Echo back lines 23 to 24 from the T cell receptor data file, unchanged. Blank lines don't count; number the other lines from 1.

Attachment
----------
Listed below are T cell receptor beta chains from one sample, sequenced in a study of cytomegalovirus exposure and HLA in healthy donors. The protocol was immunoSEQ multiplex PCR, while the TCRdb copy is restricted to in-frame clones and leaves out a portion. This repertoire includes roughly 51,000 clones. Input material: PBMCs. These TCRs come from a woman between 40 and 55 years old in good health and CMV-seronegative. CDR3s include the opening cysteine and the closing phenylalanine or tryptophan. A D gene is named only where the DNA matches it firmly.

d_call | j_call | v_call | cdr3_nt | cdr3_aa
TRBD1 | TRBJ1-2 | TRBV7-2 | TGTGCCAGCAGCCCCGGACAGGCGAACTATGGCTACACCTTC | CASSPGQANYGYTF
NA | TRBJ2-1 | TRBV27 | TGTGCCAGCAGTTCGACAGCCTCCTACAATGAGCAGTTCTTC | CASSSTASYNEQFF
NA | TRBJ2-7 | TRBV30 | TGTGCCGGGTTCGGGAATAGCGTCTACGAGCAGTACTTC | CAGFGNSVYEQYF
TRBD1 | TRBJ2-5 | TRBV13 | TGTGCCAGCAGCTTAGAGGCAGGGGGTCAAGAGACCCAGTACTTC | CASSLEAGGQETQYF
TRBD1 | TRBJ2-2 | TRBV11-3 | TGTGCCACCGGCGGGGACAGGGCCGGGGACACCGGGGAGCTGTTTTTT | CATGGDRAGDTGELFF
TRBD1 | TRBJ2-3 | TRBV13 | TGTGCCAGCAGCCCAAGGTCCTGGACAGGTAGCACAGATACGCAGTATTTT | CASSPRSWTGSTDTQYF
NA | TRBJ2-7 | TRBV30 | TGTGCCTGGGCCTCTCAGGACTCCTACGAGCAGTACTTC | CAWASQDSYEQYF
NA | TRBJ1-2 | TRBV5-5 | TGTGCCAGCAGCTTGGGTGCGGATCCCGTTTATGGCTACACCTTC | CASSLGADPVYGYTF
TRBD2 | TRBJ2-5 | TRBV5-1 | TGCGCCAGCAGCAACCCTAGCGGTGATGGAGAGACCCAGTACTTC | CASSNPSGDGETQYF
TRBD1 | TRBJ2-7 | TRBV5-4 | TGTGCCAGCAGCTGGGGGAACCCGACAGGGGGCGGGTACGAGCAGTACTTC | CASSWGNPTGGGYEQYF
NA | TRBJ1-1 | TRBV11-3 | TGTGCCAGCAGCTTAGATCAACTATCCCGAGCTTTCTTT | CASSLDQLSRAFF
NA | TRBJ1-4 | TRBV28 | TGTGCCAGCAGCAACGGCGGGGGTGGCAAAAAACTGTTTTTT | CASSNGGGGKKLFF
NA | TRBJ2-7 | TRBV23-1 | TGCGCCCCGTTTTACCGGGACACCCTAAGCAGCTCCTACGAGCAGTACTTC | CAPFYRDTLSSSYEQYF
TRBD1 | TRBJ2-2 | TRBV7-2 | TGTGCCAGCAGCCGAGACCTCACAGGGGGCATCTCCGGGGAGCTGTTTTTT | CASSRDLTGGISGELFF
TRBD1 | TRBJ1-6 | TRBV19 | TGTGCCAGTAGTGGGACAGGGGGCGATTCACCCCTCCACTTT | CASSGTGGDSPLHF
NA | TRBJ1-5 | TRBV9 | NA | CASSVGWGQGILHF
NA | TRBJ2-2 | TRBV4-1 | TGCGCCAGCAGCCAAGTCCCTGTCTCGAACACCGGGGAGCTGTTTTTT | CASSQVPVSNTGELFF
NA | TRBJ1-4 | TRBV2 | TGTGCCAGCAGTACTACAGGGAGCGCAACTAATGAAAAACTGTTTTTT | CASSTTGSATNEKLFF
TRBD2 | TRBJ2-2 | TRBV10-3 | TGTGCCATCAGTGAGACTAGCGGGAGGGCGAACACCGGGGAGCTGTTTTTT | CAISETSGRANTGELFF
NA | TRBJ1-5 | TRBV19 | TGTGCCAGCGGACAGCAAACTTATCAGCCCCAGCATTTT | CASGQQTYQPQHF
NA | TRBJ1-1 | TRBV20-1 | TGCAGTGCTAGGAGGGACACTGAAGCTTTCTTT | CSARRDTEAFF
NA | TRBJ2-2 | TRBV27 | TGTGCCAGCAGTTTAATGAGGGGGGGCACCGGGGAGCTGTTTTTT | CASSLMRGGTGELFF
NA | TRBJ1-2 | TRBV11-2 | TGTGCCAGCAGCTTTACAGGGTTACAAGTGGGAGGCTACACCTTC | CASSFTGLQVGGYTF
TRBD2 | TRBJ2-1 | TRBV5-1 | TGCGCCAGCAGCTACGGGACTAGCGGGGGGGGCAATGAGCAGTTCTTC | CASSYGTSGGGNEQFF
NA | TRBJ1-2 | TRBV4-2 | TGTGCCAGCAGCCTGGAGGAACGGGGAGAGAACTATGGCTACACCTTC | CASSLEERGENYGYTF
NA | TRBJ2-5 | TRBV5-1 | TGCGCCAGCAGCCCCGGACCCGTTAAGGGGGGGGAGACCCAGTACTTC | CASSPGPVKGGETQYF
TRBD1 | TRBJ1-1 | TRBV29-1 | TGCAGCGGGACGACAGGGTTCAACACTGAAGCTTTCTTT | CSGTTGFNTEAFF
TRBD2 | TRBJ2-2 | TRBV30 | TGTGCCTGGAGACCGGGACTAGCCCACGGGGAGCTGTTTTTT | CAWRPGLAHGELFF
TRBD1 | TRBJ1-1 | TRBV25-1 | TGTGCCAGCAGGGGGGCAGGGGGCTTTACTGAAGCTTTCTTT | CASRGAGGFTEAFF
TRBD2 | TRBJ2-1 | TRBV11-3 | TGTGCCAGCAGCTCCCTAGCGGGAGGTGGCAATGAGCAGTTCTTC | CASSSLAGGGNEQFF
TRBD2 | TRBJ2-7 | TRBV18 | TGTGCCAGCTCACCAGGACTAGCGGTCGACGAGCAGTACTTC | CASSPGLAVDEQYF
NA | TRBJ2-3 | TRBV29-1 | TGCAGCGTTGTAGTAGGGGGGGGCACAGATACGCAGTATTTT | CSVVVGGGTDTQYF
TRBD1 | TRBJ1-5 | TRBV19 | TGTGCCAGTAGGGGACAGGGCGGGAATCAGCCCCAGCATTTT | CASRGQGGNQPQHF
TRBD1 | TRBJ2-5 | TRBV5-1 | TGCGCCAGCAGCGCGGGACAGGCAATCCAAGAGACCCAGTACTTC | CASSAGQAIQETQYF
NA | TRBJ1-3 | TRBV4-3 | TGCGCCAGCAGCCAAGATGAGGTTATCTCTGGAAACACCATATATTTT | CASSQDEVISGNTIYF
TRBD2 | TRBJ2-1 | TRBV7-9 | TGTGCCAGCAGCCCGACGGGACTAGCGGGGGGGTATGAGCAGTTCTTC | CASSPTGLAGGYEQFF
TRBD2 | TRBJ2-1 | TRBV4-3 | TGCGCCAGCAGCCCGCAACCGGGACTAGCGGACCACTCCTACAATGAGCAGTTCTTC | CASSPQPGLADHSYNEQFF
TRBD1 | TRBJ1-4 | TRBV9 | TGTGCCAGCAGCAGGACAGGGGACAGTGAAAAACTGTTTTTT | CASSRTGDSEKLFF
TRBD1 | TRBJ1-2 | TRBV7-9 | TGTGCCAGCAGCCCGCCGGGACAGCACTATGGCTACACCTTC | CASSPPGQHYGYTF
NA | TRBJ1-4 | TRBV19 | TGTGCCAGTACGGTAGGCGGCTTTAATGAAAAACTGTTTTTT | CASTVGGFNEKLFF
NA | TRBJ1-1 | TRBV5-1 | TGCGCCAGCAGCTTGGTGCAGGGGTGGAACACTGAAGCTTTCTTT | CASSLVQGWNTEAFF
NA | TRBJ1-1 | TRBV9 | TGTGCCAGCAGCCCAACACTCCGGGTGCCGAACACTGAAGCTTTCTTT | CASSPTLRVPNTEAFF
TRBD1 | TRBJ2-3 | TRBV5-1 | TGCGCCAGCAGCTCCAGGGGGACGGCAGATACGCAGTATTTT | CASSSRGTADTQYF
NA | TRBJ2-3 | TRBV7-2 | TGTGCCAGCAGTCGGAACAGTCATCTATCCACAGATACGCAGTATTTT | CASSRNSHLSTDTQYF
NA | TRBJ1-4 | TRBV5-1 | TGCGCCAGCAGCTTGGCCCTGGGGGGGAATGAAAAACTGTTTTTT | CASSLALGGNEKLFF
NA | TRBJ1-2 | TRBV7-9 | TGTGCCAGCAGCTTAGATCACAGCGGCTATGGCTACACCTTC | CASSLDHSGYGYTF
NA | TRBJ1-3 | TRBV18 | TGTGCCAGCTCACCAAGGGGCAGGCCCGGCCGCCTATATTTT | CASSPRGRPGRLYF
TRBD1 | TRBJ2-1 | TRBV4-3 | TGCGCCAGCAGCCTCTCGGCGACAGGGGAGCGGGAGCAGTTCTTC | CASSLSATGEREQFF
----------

NA | TRBJ1-1 | TRBV20-1 | TGCAGTGCTAGGAGGGACACTGAAGCTTTCTTT | CSARRDTEAFF
NA | TRBJ2-2 | TRBV27 | TGTGCCAGCAGTTTAATGAGGGGGGGCACCGGGGAGCTGTTTTTT | CASSLMRGGTGELFF